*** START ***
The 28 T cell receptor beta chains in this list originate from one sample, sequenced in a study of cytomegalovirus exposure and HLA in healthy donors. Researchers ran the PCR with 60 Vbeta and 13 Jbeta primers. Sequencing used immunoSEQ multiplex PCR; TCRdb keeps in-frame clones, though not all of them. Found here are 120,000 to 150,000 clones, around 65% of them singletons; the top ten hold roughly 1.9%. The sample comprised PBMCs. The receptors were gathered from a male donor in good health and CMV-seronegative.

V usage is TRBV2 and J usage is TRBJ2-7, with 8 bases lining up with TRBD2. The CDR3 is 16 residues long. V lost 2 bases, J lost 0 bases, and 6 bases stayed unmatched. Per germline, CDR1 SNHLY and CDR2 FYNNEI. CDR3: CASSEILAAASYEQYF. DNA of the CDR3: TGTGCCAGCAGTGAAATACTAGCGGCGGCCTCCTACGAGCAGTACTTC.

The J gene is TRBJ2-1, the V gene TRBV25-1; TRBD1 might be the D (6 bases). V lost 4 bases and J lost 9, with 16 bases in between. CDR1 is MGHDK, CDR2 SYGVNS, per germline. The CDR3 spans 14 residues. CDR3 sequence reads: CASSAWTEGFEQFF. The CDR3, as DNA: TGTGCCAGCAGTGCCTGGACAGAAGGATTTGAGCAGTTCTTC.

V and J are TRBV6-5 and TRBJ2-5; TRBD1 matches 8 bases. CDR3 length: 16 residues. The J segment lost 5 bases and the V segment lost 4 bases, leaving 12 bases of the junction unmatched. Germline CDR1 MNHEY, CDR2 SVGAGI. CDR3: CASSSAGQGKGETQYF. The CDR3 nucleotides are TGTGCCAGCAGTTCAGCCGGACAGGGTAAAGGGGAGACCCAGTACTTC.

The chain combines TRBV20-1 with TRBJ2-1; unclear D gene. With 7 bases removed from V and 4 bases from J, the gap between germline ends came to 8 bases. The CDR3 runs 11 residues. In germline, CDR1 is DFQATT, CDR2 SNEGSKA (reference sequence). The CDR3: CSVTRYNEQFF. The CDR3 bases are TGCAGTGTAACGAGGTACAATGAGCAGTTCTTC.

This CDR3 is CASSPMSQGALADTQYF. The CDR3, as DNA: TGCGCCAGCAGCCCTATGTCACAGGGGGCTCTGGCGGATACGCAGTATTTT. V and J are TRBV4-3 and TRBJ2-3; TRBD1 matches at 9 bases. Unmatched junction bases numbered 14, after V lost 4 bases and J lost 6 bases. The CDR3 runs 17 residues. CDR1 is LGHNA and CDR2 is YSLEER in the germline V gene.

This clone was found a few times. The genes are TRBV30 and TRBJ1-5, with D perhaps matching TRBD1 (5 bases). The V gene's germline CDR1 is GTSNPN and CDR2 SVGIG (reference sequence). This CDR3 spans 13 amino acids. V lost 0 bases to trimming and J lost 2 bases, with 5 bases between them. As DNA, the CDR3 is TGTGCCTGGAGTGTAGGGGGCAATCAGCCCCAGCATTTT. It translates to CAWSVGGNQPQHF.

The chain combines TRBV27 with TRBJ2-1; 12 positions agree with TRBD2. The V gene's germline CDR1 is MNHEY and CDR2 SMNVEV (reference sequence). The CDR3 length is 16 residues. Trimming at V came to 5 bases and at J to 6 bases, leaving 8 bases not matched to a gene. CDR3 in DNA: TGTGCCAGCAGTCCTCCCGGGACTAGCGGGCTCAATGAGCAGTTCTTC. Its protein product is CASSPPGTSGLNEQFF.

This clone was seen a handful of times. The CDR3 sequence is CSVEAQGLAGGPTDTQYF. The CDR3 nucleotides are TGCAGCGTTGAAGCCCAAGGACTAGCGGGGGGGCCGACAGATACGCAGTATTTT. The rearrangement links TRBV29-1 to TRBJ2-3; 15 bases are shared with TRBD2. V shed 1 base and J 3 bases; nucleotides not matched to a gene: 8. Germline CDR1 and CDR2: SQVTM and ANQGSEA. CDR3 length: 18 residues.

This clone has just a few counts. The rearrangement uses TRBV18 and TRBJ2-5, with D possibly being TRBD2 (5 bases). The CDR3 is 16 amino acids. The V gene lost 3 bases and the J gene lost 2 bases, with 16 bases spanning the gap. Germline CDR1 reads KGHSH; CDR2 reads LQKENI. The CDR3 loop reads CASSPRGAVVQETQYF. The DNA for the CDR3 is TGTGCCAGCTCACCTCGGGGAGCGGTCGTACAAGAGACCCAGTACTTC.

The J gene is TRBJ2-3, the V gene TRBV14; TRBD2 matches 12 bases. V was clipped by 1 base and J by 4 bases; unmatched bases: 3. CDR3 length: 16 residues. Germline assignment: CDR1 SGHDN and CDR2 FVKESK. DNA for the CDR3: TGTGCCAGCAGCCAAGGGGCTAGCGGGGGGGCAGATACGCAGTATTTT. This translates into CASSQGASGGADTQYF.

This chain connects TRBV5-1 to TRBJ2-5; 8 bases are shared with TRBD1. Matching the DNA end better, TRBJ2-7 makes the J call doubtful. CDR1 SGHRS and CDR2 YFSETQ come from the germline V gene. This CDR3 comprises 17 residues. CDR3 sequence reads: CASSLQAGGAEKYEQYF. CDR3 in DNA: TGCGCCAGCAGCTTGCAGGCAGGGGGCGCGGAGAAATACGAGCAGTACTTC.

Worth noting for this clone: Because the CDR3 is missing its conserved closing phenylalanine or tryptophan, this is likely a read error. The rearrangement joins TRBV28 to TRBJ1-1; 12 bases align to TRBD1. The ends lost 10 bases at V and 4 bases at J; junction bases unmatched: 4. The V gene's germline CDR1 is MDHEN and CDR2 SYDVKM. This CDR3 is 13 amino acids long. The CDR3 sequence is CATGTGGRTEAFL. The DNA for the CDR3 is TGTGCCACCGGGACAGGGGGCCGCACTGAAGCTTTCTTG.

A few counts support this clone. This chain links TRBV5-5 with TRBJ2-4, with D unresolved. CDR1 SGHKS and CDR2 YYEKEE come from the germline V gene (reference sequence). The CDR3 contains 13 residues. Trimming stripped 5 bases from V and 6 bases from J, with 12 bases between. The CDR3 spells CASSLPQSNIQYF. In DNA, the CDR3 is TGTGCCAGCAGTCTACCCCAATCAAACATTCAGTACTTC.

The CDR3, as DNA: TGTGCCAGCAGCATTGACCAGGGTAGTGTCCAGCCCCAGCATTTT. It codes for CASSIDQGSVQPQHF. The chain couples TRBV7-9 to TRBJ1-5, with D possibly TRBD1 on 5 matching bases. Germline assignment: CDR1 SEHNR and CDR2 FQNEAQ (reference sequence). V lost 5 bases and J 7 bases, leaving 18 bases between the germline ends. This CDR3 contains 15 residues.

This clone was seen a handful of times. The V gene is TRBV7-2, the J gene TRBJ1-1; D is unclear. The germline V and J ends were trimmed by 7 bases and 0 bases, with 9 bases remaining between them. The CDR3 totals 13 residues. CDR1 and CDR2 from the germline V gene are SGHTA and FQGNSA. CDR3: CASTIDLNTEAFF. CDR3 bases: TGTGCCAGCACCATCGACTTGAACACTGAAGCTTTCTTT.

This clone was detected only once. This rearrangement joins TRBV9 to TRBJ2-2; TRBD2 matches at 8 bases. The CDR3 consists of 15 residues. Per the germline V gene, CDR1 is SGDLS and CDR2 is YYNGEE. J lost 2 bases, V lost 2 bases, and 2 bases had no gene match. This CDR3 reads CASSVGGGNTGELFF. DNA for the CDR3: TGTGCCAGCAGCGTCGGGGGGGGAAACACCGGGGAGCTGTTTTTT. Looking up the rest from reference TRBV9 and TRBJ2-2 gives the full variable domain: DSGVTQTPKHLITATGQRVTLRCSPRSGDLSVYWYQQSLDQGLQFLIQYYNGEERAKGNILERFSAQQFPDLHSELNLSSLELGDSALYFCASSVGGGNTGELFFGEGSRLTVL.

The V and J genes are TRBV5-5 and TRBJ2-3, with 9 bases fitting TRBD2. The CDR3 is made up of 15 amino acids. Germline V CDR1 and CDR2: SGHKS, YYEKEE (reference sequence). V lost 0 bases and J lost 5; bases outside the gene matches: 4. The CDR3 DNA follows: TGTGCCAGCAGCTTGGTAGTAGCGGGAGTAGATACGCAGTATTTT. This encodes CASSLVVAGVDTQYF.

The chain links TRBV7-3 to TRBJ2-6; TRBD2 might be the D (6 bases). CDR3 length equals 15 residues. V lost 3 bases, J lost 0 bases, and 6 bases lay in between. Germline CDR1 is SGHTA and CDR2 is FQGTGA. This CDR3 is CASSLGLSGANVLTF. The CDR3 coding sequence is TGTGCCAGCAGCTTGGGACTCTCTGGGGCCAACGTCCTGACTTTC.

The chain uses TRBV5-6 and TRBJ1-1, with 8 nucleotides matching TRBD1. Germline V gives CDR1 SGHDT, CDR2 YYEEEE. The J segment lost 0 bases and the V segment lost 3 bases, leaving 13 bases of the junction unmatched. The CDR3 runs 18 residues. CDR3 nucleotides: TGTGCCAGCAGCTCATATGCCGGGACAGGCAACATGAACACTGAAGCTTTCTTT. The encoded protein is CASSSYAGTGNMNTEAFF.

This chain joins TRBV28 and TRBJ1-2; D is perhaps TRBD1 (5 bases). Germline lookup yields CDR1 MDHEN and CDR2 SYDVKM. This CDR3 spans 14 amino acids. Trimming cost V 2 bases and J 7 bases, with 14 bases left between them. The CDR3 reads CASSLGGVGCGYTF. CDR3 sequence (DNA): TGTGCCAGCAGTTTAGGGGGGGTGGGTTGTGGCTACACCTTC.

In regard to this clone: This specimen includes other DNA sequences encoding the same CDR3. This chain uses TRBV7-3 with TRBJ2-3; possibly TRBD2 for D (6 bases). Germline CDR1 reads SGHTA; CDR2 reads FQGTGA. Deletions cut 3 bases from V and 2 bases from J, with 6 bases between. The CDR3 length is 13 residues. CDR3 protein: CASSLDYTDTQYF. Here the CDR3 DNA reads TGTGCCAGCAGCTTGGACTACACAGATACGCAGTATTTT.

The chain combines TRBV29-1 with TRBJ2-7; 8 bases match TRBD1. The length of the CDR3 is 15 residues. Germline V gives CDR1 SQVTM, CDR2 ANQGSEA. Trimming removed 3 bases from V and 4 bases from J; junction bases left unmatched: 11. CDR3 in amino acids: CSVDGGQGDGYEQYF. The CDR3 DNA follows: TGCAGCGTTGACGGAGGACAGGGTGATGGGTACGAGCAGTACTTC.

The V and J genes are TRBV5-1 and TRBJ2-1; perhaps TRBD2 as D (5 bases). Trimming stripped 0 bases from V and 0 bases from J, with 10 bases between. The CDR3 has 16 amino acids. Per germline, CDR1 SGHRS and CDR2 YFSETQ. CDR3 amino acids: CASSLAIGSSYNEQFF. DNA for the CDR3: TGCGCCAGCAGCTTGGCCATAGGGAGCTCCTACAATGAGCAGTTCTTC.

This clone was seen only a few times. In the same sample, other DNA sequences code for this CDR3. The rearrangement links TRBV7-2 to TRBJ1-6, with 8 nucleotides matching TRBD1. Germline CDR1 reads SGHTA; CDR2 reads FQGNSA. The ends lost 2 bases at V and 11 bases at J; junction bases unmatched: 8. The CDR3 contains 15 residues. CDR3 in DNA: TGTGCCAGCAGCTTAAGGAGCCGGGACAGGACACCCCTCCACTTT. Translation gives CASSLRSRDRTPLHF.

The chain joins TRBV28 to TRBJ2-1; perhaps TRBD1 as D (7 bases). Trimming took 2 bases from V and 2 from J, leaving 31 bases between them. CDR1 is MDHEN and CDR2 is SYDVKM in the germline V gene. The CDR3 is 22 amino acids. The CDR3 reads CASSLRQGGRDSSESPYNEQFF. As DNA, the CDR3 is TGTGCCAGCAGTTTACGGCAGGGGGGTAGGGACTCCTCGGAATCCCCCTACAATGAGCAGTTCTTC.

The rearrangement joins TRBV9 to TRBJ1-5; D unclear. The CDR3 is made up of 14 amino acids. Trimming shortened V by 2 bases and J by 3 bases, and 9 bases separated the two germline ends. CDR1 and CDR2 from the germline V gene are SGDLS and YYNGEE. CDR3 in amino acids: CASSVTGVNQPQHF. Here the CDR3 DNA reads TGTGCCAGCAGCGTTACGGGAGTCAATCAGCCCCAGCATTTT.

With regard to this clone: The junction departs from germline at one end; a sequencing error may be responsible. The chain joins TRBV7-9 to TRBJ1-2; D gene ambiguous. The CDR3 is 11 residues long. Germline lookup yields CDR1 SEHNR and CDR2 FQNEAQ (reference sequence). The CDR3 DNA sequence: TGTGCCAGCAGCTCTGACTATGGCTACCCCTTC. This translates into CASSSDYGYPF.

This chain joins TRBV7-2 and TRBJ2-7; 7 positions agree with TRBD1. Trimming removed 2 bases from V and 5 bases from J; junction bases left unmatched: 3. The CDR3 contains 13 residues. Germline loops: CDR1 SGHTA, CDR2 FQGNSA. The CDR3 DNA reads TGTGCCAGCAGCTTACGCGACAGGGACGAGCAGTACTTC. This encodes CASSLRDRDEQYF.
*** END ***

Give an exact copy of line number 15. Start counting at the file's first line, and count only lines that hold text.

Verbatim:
The CDR3, as DNA: TGTGCCAGCAGCATTGACCAGGGTAGTGTCCAGCCCCAGCATTTT. It codes for CASSIDQGSVQPQHF. The chain couples TRBV7-9 to TRBJ1-5, with D possibly TRBD1 on 5 matching bases. Germline assignment: CDR1 SEHNR and CDR2 FQNEAQ (reference sequence). V lost 5 bases and J 7 bases, leaving 18 bases between the germline ends. This CDR3 contains 15 residues.